Posts Tagged ‘Film Reviews’

Hideaway (Le Refuge)

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By Armond White At the heart of François Ozon’s Hideaway (Le Refuge)—the story of Mousse (Isabelle Carré), who goes to the country in the final months of expecting a child and takes in the late-father’s brother Paul (Louis-Ronan Choisy)—director Ozon asks an excellent question: What do a pregnant woman and a gay man have in [&hellip
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A Woman, a Gun and a Noodle Shop

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By Armond White The Hollywood precedent for one great director remaking another’s work starts with Fritz Lang refashioning both Jean Renoir’s La Chienne and La Bête Humaine into, respectively, Scarlet Street and Human Desire—turning art into entertainment. Now Zhang Yimou remakes the Coen Brothers’ debut film Blood Simple into A Woman, a Gun and a [&hellip
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Takers

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By Armond White Takers has a Brother vibe that only partly has to do with most of its dapper bank robber cast being African American. Co-producing rap artists and stars, Tip “T.I.” Harris and Chris Brown, make vivid use of the crime movie genre’s social significance, which lackadaisical film commentators have mostly ignored. Takers accents [&hellip
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Centurion

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By Armond White Why make a genre movie—any movie, really—without inspiration? Neil Marshall, the director of the horror film The Descent, now comes up with another late genre entry: his imagination evident in the redundant antiquity battle tale’s title, Centurion. Shadowed by Zack Snyder’s fascinating 300, Marshall adds nothing new to the basic plot, least [&hellip
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Mesrine: Killer Instinct & Public Enemy No. 1

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By Armond White Killer Instinct, the first of the two-part French gangster film Mesrine, finally opens in the U.S. following a highly praised home turf reception. But it also has the misfortune of coming right after the Anthology Film Archives’ compelling William Lustig program of crime movies and what Variety calls “actioners,” where zero-prestige works [&hellip
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The Tillman Story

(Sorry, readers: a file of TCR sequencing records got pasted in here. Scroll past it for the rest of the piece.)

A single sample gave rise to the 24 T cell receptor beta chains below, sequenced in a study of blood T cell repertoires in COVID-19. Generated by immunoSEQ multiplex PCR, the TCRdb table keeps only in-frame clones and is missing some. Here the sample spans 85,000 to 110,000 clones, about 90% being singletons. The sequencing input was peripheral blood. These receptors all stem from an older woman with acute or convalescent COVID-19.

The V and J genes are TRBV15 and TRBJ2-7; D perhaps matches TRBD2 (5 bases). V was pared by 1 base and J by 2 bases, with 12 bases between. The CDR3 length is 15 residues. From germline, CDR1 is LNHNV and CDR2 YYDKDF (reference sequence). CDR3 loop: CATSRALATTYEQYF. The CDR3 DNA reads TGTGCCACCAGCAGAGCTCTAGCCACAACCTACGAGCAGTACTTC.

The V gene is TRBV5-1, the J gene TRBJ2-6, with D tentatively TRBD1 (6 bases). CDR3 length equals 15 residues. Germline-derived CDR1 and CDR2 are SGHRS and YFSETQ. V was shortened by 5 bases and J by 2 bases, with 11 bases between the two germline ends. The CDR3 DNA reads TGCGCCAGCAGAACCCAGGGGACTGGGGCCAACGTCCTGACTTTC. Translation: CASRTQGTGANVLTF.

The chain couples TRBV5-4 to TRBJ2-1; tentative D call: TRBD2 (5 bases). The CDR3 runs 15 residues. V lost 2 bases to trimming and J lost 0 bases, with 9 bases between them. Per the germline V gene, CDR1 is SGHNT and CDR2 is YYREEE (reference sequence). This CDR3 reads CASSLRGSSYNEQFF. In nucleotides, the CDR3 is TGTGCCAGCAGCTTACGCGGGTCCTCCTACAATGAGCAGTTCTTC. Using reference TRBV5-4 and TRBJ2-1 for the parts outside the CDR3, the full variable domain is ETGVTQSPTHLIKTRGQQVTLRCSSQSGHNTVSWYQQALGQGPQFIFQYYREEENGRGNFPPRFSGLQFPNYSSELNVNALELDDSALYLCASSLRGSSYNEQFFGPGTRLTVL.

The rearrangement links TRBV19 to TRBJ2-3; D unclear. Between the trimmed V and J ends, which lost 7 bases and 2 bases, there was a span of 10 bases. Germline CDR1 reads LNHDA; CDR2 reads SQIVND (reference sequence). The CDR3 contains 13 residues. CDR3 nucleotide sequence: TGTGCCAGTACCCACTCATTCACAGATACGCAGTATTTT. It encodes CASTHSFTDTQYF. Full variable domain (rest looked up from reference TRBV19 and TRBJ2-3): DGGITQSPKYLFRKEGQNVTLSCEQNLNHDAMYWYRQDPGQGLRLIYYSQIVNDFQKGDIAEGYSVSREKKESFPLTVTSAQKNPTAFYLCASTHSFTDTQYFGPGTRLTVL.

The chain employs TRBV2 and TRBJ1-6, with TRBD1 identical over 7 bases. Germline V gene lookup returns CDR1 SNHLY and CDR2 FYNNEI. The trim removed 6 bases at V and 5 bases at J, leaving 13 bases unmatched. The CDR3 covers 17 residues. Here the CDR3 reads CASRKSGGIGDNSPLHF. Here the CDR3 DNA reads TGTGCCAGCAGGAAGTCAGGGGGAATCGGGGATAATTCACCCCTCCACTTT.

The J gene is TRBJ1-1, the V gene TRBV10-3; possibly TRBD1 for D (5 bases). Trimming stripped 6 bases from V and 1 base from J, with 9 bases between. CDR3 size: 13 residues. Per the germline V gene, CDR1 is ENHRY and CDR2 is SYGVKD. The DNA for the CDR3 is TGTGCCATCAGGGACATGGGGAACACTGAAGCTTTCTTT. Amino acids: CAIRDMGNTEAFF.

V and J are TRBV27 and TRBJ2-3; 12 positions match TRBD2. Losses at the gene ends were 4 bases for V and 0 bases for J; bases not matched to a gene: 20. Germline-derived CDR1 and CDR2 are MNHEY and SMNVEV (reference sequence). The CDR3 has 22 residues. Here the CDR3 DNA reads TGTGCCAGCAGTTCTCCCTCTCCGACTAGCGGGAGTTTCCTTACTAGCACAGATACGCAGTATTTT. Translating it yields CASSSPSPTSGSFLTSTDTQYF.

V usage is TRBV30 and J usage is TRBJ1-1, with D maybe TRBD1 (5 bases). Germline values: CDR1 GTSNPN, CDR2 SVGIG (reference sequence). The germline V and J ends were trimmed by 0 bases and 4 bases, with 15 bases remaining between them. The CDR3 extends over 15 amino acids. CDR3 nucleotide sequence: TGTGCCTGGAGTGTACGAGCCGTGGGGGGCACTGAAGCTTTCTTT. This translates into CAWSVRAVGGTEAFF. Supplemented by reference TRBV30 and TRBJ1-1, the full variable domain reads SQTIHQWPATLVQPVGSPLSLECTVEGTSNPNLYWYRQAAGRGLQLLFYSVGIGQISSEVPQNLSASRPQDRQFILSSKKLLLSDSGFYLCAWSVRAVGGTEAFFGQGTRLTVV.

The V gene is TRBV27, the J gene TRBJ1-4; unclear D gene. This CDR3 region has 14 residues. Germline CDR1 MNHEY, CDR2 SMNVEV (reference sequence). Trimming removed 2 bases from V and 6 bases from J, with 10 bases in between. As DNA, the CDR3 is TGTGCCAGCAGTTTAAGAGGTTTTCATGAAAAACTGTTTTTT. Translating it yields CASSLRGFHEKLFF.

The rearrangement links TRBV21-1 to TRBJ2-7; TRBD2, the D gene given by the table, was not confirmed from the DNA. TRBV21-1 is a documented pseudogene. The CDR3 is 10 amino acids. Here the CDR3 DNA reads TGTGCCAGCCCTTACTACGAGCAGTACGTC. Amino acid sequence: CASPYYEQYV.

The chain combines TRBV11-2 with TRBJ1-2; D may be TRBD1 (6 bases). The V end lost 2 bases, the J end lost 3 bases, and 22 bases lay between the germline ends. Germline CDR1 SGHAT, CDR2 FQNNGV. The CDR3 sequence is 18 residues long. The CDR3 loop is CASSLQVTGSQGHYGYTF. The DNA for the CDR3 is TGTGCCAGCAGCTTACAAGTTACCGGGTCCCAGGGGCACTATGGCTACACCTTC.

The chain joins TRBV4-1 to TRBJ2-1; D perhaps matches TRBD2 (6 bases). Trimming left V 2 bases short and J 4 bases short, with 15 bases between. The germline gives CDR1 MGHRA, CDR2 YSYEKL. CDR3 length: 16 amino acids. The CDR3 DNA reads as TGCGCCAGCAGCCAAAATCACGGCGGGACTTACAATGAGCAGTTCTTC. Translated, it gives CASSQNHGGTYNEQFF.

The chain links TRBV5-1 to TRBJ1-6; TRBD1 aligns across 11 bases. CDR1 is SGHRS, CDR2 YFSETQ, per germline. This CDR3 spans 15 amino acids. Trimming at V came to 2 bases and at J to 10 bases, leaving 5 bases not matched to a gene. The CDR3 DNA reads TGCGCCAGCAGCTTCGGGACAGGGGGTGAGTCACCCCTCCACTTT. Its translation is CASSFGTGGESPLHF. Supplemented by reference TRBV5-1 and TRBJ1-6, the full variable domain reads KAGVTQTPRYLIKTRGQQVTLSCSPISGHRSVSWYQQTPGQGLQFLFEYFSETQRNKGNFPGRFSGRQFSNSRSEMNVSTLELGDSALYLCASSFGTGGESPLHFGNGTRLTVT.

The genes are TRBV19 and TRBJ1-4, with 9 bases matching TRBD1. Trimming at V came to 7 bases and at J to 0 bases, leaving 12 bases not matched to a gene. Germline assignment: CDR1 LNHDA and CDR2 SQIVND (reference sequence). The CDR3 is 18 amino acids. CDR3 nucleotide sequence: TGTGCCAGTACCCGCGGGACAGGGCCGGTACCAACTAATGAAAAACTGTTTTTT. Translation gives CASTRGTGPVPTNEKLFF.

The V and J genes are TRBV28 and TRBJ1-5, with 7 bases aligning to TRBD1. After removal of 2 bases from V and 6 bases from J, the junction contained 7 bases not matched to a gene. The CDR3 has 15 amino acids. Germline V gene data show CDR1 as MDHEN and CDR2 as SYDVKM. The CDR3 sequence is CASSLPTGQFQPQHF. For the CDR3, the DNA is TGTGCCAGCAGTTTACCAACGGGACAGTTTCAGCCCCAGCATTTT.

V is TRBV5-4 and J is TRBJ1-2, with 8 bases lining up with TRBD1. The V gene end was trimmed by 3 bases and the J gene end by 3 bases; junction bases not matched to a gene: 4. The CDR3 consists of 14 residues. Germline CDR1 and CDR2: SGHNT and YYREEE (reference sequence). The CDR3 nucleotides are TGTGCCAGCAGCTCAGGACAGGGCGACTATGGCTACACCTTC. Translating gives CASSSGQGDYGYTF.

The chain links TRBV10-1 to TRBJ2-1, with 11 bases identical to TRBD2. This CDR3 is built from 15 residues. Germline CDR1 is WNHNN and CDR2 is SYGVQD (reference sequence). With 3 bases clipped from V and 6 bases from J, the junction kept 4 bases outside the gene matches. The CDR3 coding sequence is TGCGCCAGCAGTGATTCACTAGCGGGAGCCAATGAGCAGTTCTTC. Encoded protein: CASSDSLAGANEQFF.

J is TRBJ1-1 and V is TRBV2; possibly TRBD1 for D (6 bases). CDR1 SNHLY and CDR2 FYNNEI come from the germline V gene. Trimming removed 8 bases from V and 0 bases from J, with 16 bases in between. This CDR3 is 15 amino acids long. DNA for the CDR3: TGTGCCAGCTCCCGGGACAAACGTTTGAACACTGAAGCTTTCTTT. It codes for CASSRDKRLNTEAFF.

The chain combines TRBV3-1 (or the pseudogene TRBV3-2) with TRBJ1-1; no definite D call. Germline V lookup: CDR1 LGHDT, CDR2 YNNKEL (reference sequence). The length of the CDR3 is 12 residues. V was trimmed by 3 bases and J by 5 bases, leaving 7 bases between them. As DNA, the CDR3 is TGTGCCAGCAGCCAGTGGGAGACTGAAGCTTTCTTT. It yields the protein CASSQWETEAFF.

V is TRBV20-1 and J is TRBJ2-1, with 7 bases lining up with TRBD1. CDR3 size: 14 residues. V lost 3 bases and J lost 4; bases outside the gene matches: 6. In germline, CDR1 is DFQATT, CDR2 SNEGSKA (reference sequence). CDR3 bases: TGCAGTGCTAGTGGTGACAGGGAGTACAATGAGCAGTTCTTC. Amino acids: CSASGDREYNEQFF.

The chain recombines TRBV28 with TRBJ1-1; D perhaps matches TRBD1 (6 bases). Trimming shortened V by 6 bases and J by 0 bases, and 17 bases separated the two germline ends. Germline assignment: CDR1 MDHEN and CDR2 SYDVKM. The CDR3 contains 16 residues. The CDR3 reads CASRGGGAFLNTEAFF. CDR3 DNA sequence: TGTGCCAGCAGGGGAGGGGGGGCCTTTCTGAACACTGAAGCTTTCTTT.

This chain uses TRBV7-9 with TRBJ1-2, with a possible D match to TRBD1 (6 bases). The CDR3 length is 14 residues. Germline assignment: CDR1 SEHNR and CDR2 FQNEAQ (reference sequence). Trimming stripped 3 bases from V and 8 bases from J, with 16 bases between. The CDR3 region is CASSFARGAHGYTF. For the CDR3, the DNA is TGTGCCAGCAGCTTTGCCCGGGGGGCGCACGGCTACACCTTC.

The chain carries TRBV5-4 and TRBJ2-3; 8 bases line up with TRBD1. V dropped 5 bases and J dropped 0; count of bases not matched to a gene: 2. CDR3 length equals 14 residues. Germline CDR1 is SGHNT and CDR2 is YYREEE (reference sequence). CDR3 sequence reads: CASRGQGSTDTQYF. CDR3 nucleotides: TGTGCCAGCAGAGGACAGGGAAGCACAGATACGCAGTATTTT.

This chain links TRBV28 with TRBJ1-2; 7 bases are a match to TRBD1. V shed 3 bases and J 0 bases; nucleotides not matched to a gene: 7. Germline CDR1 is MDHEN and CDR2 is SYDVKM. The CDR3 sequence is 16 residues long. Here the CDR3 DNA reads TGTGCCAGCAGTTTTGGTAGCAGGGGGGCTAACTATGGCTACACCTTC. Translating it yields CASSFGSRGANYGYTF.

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By Armond White “Fratricide” is the word used in Amir Bar-Lev’s doc The Tillman Story to describe the 4/22/04 incident in which Pvt. George Tillman was killed while on duty in Afghanistan. It is a sign of Bar-Lev’s political bias that his film favors that moralizing term over the military designation “friendly fire” to describe [&hellip
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The Sign of Rohmer

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By Armond White The late Eric Rohmer is not known for his audacity—but he should be. The Film Society of Lincoln Center’s complete retrospective of the director’s quietly masterful career, “The Sign of Rohmer” (Aug. 18-Sept. 3), confirms his daring. This is an irresistible opportunity to see his experimental musical The Tree, The Mayor and [&hellip
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The Expendables

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By Armond White Past meets present in The Expendables, Sylvester Stallone’s not-so-sly exploitation of action-movie aficionados that unites 1980s action heroes—the incongruously named Sly (himself), Bruce (Willis) and Arnold (Schwarzenegger)—with a few contemporary action-figure he-men: Jason Statham, Jet Li and the wrestling world’s Steve Austin and Randy Couture. But proof that Stallone is living in [&hellip
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Sarli and Hawks

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Remembering a time when actresses still had curves and eroticism could work both ways By Armond White I first saw Carne, a showcase for Argentinian sex symbol Isabel Sarli, at a San Sebastian Film Festival revival of that 1968 film while in the company of John Waters and his assistant Pat Moran. The duo provided [&hellip
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Despicable Me

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By Armond White Despicable Me poses a crucial summer question: Is it possible to enjoy a movie simply for what it is or does hype determine audience response? This 3-D animated comedy, developed by technicians from France’s Mac Guff Ligne graphic arts company, makes genuinely witty use of 3-D trompe l’oeil: The ladders that stretch [&hellip
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